This week is International OCD Awareness Week, October 8-14th, 2017. I feel awareness should be every day, not just one time, as this is an ongoing issue for many people.
Most people relate OCD, Obsessive Compulsive Disorder, to excessive hand washing or constant flipping of the light switch. I have come to realize there is a lot more to OCD than this. There are many forms of OCD such as:
Common Obsessions – contamination, unwanted sexual thoughts, losing control, harm, religious obsessions, superstitious ideas, rumination and obsessions related to perfection.
Common Compulsions – washing & cleaning, mental compulsions, checking, putting things in order or arranging, repeating, avoidance
I’ve had first-hand experience with checking, rumination, and relationship intrusive thoughts. When my boyfriend was not on medication, this is when his OCD was very real to me. There was a routine I became used to. Everything he did was always at the same time; waking up, taking his dog outside, feeding his dog, eating, watching the same TV shows; same days and times, going to bed. There was even a certain day to go get groceries. If one thing was off by a minute, he would have an anxiety attack. Because of his depression he slept a lot, up at 12:30 pm, take his dog outside, feed her, say hi to me, back to bed from 2 or 3 til dinner, up at 5 to take his dog out and feed her, back to bed from 7 or 8 until 10 pm and in bed for the night at midnight.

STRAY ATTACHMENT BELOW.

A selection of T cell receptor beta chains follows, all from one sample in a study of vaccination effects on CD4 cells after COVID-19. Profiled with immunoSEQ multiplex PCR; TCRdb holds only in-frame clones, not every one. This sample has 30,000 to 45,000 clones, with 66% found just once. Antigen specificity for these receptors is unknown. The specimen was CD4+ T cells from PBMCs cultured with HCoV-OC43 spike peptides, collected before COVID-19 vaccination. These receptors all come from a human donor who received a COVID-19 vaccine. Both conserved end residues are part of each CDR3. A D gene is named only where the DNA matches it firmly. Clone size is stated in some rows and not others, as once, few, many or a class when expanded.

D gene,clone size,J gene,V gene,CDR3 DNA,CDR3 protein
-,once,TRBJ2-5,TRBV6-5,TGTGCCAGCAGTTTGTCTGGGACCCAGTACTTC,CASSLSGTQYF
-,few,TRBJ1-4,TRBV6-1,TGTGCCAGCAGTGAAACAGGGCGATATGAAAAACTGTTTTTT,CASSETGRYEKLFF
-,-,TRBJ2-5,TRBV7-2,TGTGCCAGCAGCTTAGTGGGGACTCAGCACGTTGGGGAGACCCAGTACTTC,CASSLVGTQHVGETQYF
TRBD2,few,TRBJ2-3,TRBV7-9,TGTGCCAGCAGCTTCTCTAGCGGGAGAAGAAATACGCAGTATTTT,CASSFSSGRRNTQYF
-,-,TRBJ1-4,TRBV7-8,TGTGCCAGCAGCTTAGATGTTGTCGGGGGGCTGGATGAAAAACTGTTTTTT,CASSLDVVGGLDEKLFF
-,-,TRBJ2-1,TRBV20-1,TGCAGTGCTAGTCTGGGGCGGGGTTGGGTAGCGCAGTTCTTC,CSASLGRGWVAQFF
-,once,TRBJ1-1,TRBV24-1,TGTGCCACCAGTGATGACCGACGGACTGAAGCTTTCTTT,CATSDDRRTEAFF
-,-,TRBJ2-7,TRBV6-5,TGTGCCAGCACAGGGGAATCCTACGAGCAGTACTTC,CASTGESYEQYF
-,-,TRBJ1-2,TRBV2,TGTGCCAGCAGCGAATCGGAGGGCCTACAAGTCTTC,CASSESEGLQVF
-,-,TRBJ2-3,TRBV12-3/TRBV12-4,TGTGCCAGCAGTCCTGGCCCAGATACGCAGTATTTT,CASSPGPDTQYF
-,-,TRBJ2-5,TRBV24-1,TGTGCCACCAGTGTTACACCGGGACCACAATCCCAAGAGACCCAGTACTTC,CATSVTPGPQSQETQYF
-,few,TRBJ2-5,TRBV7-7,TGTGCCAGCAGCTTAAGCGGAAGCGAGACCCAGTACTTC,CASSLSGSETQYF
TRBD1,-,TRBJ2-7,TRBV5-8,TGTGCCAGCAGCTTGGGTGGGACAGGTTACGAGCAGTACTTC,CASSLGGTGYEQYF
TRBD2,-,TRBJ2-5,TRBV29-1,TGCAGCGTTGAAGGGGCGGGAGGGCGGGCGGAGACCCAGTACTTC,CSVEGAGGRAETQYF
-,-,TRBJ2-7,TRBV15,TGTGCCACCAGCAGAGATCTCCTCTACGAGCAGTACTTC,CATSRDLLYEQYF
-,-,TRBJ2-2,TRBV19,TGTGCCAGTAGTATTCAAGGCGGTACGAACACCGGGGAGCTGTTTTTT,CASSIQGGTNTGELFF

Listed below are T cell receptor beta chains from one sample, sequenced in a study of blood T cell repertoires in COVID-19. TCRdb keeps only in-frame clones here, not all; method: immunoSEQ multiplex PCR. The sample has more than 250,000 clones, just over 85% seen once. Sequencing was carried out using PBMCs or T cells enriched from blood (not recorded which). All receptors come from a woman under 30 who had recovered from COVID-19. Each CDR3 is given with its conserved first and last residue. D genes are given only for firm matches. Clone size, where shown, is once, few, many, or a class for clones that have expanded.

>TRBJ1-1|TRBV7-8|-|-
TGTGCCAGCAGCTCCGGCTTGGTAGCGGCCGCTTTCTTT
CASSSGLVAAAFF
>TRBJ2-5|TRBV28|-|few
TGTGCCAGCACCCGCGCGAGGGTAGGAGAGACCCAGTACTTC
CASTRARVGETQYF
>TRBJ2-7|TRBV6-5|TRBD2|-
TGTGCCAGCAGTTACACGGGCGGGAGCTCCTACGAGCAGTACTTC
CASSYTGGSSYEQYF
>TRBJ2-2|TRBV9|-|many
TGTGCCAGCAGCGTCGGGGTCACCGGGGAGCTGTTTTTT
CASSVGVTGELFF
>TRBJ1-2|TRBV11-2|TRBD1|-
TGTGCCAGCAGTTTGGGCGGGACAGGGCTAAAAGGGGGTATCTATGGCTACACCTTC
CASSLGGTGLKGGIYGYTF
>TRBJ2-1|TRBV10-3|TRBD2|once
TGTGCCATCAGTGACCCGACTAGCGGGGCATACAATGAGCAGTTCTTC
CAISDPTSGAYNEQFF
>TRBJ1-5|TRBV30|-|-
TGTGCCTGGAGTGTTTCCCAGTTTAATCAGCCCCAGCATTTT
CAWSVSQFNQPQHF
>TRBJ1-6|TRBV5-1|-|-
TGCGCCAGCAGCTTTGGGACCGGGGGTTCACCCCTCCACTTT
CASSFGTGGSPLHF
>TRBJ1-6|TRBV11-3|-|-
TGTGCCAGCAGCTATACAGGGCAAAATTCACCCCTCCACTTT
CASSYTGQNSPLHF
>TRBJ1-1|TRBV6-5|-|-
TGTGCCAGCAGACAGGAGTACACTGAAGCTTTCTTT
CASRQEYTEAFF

Rumination pretty much took over his life. He always wondered what people thought of him, if he didn’t do something right away he would wonder what would happen if he heard someone say something in the distance, he thought they were talking about them and start figuring out what they’re talking about. If something happened and bothered him, he would think about it for days..more than most people would.
Checking was also a big part of his OCD; constantly checking for dripping faucets, checking that doors on the car and house were locked. Sometimes he would be checking things and would last for an hour.
Another aspect of his OCD is called Relationship Intrusive Thoughts; where he constantly had doubts of our relationship. He would ask me if I loved him, if I thought he was good enough for me, if I wanted to be with someone else; specifically someone with a healthier mind. A lot of questions and a lot of reassurance.
It’s been 2 years since back on medication and life is better for him; still needs some reassurance, still checks, but not as much. He sees now that I’m not going anywhere and we’re happy.
Everyone who lives with OCD experiences it differently; some are more severe than others. As long as you have a great support system and people who understand you, OCD will be easier to live with.